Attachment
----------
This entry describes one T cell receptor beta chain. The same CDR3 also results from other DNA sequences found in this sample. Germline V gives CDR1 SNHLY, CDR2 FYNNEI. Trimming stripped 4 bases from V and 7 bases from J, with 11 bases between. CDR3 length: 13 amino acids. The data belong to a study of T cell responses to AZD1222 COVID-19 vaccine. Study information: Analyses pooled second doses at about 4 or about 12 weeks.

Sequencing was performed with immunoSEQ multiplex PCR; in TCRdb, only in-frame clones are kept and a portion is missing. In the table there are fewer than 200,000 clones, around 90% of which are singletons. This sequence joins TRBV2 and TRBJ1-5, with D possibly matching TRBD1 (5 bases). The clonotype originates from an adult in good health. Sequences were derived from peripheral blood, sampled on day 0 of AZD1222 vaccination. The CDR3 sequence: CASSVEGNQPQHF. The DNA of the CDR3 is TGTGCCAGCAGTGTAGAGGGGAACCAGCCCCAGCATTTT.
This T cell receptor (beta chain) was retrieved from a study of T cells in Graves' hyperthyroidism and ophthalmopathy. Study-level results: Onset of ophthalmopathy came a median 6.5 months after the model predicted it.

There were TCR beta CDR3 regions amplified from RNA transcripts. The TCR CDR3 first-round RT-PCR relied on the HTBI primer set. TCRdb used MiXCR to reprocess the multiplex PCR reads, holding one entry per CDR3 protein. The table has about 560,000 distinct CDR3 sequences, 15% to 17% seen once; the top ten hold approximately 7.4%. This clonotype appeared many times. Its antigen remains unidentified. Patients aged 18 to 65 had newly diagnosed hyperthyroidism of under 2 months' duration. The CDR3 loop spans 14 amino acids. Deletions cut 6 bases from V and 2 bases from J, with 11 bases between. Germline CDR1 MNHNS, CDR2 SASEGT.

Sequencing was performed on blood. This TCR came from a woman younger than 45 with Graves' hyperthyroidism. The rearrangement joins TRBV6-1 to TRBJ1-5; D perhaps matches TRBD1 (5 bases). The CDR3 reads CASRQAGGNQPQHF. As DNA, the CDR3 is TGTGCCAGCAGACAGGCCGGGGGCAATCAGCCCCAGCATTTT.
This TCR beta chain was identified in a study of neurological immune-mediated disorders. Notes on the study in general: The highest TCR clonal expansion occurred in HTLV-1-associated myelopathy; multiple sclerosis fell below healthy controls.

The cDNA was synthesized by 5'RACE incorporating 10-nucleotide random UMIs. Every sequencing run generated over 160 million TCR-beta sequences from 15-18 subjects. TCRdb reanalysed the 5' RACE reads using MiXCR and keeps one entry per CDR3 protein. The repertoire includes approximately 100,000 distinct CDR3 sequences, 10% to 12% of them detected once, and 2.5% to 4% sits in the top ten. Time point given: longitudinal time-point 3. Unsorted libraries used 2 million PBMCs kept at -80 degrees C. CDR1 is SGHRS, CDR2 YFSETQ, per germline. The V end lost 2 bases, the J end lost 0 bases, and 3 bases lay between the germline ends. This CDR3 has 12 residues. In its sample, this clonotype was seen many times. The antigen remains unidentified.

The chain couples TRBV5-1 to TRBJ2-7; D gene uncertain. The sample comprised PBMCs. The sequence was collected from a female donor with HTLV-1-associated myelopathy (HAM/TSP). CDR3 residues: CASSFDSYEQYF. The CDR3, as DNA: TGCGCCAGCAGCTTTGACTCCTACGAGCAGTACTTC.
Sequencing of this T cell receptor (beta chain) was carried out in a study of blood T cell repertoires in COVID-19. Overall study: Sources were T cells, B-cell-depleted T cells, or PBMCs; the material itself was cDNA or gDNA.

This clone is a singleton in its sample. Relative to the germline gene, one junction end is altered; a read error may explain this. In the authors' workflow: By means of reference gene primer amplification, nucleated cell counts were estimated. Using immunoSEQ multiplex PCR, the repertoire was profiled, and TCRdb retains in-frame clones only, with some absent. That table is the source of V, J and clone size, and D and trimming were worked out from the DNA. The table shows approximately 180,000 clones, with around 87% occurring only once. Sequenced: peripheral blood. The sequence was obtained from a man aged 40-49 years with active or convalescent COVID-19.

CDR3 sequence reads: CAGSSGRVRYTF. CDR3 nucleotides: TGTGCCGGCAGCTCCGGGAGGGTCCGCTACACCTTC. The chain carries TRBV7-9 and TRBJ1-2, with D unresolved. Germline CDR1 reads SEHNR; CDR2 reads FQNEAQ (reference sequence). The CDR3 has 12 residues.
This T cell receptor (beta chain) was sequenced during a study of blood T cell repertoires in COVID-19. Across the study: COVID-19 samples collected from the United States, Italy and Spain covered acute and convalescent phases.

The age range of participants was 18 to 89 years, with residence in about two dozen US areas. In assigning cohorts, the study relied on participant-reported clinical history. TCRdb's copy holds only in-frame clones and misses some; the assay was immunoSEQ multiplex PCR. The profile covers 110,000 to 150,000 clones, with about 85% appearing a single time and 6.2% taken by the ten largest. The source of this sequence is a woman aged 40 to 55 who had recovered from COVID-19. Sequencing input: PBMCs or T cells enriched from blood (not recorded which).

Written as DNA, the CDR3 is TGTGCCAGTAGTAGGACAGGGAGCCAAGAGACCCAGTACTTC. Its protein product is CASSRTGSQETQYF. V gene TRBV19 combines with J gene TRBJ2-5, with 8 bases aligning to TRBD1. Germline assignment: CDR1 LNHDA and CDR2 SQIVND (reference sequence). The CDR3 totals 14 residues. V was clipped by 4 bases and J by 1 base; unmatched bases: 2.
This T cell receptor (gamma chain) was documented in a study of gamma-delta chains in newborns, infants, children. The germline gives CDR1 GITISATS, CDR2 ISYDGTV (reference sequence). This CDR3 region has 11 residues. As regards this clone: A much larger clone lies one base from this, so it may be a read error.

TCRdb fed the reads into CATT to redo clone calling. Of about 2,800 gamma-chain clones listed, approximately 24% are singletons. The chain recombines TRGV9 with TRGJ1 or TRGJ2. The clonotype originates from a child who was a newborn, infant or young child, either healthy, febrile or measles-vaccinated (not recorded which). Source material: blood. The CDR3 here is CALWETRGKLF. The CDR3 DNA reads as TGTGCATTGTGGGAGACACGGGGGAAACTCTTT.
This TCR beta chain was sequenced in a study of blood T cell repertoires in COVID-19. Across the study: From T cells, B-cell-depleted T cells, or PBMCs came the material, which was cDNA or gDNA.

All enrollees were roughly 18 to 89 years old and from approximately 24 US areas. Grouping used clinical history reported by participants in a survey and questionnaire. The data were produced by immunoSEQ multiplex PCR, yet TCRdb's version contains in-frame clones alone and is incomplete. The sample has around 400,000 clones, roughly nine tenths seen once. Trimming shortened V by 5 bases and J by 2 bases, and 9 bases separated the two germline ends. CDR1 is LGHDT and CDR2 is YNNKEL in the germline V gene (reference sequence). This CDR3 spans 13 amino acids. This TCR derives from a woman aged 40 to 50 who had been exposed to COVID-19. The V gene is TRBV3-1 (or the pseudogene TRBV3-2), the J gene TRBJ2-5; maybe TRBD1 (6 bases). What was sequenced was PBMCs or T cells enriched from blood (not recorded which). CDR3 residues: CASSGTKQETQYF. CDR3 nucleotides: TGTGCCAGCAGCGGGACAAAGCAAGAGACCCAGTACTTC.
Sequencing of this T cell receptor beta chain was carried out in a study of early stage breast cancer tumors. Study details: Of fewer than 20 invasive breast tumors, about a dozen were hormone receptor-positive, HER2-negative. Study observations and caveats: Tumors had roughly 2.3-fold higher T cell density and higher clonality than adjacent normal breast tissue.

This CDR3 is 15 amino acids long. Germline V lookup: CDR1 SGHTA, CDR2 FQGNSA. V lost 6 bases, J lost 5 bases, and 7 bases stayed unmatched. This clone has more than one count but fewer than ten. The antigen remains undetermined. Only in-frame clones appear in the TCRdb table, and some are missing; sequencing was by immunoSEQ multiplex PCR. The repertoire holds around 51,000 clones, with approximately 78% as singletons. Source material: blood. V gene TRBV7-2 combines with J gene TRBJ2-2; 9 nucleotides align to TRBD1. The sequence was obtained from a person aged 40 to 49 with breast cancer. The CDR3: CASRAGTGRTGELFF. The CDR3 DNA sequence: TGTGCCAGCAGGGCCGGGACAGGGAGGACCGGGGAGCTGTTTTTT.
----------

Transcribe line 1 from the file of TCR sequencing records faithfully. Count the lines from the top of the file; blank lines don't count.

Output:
This entry describes one T cell receptor beta chain. The same CDR3 also results from other DNA sequences found in this sample. Germline V gives CDR1 SNHLY, CDR2 FYNNEI. Trimming stripped 4 bases from V and 7 bases from J, with 11 bases between. CDR3 length: 13 amino acids. The data belong to a study of T cell responses to AZD1222 COVID-19 vaccine. Study information: Analyses pooled second doses at about 4 or about 12 weeks.